A Canadian family, meanwhile, decorates their home with sculptures and paintings imported from Pakistan, India, and Ceylon. Teenagers in Singapore and Hong Kong pay unheard of prices for used American blue jeans while high school students in England and France take courses on the making of traditional Indonesian batik. A team of Malaysian physicians inoculates a remote village against typhus while their Western counterparts study Auryvedic medicine and acupuncture. Around the planet the streams of the world's cultures merge together to form new currents of human interaction.
Though superficial and only a manifestation of the shrinking of the globe, each such vignette is a symbol of the mingling and melding of human cultures. Communication and cultural exchange are the preeminent conditions of the twentieth century. For the first time in the history of the world, a patchwork of technology and organization has made possible simultaneous interpersonal and intercultural communication. Innovations and refinements of innovations, including modems, electronic mail, facsimile machines, digital recording, cable television, satellite dishes, and desktop publishing have brought people everywhere into potential contact.
Barely a city or village exists that is more than a day or two from anyplace else: almost no town or community is without a television.
Bus lines, railroads, highways, and airports have created linkages within and between local, regional, national, and international levels of human organization. The impact is enormous. Human connections through communication have made possible the interchange of goods, products, and services as well as the more significant exchange of thoughts and ideas. Accompanying the growth of human communication has been the erosion of barriers that have, throughout history, geographically, linguistically, and culturally separated people.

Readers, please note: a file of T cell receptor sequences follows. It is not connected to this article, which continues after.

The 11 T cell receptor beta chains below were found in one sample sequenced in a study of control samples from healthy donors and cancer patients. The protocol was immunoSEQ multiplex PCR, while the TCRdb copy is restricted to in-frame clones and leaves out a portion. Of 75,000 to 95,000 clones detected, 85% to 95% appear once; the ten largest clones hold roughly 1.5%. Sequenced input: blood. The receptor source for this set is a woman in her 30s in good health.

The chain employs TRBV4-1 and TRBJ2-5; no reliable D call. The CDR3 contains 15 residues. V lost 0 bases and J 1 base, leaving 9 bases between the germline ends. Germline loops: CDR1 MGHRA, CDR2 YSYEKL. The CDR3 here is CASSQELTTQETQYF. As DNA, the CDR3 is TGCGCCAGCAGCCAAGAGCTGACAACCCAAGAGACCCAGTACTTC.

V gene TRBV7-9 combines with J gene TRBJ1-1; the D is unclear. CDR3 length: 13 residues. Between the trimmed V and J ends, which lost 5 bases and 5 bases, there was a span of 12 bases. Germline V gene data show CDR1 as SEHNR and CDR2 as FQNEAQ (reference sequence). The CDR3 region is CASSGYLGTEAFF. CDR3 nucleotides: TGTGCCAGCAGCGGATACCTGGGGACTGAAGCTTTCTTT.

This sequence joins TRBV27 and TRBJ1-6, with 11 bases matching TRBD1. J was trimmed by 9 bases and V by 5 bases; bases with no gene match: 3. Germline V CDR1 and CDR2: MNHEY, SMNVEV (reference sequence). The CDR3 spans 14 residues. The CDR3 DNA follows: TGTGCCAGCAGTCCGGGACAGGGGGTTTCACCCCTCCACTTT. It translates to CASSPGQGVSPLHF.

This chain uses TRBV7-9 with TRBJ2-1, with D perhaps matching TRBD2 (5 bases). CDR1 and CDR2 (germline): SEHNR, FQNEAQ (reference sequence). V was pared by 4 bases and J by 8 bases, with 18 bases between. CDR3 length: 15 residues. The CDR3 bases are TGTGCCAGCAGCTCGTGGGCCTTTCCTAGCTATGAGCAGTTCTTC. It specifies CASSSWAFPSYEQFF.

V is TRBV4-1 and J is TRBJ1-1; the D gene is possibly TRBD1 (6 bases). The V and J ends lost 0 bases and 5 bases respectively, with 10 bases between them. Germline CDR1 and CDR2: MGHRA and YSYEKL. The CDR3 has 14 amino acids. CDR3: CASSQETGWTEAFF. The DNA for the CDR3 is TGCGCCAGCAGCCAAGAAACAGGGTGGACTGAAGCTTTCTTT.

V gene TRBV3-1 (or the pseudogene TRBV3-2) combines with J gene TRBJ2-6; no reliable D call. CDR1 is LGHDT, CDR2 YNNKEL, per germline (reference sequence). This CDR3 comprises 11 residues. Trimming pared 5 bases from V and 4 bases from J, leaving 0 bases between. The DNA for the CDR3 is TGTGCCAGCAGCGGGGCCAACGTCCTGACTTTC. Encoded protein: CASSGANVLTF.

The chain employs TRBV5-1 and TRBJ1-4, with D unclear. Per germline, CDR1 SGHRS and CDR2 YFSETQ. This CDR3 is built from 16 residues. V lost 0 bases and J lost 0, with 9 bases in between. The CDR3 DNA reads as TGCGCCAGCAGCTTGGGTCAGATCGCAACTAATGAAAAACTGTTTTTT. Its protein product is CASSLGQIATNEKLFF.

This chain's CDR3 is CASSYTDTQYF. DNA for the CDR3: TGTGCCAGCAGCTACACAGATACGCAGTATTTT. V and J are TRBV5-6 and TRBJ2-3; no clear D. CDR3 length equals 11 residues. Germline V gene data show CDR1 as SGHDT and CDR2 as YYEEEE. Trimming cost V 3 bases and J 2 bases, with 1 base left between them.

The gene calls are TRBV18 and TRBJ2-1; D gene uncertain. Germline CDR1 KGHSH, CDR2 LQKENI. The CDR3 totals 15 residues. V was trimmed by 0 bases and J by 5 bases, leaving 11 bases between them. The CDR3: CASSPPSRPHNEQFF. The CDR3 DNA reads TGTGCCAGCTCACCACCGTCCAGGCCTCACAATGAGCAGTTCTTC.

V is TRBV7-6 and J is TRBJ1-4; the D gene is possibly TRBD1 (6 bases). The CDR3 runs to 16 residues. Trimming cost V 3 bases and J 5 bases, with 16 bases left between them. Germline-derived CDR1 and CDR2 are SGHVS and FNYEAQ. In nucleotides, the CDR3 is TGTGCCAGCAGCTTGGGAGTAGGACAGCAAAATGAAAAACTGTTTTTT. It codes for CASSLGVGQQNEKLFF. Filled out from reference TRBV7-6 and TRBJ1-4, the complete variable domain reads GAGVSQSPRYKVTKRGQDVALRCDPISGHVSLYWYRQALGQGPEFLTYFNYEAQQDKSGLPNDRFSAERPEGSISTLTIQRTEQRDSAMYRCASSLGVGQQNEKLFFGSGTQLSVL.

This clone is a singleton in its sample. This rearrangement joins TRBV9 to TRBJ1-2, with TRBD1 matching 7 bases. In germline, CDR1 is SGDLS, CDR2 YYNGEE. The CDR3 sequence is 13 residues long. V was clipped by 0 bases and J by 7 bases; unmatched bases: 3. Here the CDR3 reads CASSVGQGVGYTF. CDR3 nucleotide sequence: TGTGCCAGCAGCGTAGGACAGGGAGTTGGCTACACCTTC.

As Harold Lasswell once suggested, "The technological revolution as it affects mass media has reached a limit that is subject only to innovations that would substantially modify our basic perspectives of one another and of man's place in the cosmos. The various conceptions of an "international," "transcultural," "multicultural," or "intercultural" individual have each been used with varying degrees of explanatory or descriptive utility.
Essentially, they all attempt to define someone whose horizons extend significantly beyond his or her own culture. An "internationalist," for example, has been defined as a person who trusts other nations, is willing to cooperate with other countries, perceives international agencies as potential deterrents to war, and who considers international tensions reducible by mediation Lutzker Others have studied the international orientation of groups by measuring their attitudes towards international issues, i.
Campbell, Gurin and Miller And at least several attempts have been made to measure the world-mindedness of individuals by exploring the degree to which persons have a broad international frame of reference rather than specific knowledge or interest in some narrower aspect of global affairs Sampson and Smith , Garrison , Paul Whatever the terminology, the definitions and metaphors allude to a person whose essential identity is inclusive of different life patterns and who has psychologically and socially come to grips with a multiplicity of realities.
Structure and Scope of the Document
We can call this new type of person multicultural because he or she embodies a core process of self-verification that is grounded in both the universality of the human condition and the diversity of cultural forms. We are speaking, then, of a social-psychological style of self-process that differs from others.
The multicultural person is intellectually and emotionally committed to the basic unity of all human beings while at the same time recognizing, legitimizing, accepting, and appreciating the differences that exist between people of different cultures. This new kind of person cannot be defined by the languages he or she speaks, the number of countries he or she has visited, nor by the number of personal international contacts that have been made. Nor is he or she defined by profession, place of residence, or cognitive sophistication.